1. Hey Enman! Thanks for the great comment! I think you are right. Many beginners think they have to start with acoustic before they can lay electric. The truth of the matter is you should be practicing on the guitar you want to be playing. If you end goal is to be a great electric guitar player then ply electric from the start.

      I think most people do this because of the fact that it is harder to play acoustic. This means your hands will have to become stronger so moving to electric becomes  lot easier.

      It is great that you can play like Kirk! In fact one of my two favorites are Enter the Sandman and Nothing else Matters.

  4. Hi Renton, I can quite believe how sore ones fingers get when playing the guitar. It is so thrilling to watch someone who is a good guitarist playing well, but we who don’t play don’t realize the hours and hours of hard work that go into becoming proficient players.

    I absolutely love listening to guitar music and watching them play, I especially can’t get over the speed with which some of them play. My husband and I love to watch the Gaither music and they have some really great musicians. I must say they must have gone through plenty of plasters on the way to getting that good.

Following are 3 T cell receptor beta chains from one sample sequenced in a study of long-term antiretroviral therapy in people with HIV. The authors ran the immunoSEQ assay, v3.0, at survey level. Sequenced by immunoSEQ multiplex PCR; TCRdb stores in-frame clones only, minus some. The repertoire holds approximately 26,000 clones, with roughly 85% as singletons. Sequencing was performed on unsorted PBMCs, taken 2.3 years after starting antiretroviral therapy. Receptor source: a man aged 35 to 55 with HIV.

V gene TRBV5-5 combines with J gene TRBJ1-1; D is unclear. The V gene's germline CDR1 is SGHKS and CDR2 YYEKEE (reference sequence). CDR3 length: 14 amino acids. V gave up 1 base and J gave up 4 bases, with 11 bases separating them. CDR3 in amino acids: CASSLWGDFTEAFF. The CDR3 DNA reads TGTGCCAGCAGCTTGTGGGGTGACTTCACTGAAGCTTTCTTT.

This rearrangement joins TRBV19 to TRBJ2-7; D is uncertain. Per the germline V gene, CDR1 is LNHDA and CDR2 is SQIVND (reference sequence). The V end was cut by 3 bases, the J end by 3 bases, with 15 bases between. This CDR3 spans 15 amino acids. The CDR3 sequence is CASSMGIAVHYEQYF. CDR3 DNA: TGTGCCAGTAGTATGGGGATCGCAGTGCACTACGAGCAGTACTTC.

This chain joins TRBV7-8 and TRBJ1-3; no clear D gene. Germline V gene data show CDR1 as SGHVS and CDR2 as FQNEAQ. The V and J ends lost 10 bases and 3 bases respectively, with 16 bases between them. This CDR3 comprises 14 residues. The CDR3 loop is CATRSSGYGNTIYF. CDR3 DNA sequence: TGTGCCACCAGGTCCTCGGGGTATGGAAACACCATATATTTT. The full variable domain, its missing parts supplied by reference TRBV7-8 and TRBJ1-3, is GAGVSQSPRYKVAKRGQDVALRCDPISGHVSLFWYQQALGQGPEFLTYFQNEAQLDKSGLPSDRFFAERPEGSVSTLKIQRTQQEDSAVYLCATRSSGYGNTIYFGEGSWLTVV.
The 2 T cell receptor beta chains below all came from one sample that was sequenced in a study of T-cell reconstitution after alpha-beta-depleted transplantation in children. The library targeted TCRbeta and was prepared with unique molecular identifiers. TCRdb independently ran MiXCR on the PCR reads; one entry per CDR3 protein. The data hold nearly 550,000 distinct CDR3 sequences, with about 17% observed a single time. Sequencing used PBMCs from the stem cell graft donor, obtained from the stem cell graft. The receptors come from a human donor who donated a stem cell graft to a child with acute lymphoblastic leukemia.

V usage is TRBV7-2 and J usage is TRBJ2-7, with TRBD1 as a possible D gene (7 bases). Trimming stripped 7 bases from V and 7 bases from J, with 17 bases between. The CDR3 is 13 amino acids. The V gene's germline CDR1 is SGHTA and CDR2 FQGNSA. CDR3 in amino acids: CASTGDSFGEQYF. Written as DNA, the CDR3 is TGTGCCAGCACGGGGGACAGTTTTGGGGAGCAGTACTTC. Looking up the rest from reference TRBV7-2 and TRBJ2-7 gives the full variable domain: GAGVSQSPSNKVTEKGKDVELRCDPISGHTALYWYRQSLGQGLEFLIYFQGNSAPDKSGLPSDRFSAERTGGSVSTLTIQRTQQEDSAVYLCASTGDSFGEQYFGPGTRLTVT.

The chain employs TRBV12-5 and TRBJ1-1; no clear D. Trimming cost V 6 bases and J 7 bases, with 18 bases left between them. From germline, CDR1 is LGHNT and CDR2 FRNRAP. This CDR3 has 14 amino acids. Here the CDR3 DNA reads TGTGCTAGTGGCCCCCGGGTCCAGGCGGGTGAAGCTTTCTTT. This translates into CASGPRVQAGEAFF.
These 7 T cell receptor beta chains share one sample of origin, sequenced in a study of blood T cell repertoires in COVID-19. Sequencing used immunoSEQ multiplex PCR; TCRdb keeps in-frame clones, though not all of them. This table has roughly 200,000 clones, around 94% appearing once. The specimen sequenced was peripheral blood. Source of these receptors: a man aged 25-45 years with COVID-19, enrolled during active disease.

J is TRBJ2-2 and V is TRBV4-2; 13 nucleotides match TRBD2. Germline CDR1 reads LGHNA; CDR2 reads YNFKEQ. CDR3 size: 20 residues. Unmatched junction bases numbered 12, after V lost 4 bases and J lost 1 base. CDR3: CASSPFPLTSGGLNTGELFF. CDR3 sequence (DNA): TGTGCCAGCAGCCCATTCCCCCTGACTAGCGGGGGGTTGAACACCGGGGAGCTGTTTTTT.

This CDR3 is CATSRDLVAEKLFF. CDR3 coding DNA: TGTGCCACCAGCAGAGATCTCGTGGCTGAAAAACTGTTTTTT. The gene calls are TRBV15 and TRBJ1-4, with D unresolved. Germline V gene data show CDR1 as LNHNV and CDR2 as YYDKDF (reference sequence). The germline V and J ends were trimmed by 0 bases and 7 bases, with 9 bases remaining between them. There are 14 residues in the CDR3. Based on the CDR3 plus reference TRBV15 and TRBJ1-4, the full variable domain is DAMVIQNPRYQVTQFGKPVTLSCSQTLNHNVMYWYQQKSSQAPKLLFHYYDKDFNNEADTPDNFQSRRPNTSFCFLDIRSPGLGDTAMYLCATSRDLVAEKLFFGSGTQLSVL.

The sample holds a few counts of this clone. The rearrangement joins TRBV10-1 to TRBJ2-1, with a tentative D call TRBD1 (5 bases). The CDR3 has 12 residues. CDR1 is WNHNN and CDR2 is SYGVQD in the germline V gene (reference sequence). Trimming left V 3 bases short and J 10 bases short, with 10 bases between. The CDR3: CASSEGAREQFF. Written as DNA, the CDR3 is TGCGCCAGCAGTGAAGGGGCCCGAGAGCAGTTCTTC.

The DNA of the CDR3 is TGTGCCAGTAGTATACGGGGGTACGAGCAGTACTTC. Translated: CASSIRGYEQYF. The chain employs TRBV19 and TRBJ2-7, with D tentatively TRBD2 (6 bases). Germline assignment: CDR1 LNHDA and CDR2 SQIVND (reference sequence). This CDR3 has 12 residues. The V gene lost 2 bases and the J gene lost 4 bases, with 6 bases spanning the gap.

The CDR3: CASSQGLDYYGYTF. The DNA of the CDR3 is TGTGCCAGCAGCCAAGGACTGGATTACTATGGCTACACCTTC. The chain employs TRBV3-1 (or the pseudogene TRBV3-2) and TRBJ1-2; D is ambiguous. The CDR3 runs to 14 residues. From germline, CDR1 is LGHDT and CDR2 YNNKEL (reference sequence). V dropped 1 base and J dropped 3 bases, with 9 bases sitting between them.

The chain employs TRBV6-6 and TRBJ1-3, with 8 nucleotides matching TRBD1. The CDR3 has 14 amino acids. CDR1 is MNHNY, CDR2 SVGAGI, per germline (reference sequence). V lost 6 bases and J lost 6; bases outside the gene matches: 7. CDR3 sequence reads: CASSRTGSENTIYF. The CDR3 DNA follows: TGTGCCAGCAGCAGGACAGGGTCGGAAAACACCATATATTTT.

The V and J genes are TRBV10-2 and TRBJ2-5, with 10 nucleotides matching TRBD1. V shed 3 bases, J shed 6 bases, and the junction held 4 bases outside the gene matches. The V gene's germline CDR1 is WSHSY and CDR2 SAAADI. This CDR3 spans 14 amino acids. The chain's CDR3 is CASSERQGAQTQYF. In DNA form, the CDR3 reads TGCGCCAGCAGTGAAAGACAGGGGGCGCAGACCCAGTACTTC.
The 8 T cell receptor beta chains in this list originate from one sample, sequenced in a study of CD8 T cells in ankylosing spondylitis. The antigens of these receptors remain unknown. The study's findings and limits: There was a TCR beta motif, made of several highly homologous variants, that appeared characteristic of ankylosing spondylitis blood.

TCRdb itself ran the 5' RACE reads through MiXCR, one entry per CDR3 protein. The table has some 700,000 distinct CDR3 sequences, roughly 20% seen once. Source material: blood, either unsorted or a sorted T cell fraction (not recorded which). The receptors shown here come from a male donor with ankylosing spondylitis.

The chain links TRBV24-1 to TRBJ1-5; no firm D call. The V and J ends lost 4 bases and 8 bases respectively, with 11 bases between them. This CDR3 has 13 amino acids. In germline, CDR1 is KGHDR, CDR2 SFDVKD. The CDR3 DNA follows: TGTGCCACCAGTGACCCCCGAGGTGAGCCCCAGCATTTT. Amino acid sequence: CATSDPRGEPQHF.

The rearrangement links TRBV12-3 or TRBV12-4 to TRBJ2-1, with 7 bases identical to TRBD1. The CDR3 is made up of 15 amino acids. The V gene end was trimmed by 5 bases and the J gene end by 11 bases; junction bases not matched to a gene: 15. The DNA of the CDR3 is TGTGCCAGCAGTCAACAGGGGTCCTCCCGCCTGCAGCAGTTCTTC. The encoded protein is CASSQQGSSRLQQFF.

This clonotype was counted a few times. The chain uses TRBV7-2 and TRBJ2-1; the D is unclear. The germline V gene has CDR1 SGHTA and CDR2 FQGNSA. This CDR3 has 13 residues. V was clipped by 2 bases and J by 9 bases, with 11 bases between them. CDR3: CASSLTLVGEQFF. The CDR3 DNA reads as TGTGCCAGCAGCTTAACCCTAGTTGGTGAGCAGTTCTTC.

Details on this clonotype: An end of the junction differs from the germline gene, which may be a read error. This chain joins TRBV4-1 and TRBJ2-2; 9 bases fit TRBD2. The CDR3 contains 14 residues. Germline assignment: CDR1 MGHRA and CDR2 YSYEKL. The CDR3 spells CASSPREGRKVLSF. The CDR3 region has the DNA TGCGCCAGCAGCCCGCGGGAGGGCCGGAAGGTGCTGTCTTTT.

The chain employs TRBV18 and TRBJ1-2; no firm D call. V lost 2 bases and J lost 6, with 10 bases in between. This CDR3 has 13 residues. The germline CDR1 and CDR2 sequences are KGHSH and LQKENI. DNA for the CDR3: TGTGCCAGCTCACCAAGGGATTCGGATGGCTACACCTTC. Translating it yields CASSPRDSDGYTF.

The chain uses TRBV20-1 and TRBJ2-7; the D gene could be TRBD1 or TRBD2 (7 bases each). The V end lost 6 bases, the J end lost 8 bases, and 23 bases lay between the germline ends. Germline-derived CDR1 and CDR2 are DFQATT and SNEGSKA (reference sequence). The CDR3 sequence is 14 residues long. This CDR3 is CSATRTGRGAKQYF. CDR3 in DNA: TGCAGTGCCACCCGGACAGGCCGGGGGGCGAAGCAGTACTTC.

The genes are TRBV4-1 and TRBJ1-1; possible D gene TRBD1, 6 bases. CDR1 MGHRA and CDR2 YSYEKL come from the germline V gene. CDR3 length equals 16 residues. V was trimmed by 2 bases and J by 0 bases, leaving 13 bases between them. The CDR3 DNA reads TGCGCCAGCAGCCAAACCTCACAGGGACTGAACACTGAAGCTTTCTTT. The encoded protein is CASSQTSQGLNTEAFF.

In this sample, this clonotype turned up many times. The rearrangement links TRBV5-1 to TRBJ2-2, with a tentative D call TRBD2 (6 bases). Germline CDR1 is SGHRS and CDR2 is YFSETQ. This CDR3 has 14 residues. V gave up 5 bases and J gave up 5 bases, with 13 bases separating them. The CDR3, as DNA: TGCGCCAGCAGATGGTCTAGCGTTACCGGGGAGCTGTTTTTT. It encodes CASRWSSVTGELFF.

1. Hi Jill! It really does take time to become good at guitar, but I suppose the same could be said for anything that is important to you, right? It is truly wonderful to pick up the guitar and just let your fingers free!

      I know for sure that all good guitar players will remember getting those calluses and muscle pains while your hands adjust to the guitar. It is almost like a rite of passage!

  5. When I first started playing the guitar as a twelve year old it was the fingernail side of things that caught me out. I can remember struggling with simple enough open chords on the first three frets and bugging out with the amount of mutes and rattles I was registering – my dad simply pointed out ‘cut your nails mate’. 

    I do remember using a sort of finger strengthener with springs – a plastic mechanism that you pushed down on when your were watching the TV etc. Do these still exist and if so, are they any good for strengthening the fingers and getting rid of pain?

    1. Hi Chris Your dad sounds like a very wise man. He was definitely right about having shorter nails on your fretting hand in order to make you playing easier.

      You do get  variety of strengtheners for fingers and grip strength and they are pretty good. You have to be consistent with them though. Personally I just learned from playing guitar because the best way to train for something is to do that thing right? If you want to be a good swimmer you have to swim.

      The same thing applies to guitar. It is difficult at first but once you make it a habit and get your practice in, it doesn’t get easier, you just become stronger! I think those hand strengtheners are good for whenever it is not possible for you to be playing your guitar, perhaps at school (if its allowed) or at work or on holiday.

      They will strengthen your muscles, but you must also expose your muscles to the correct shape for the chords so that you can programme your muscle memory.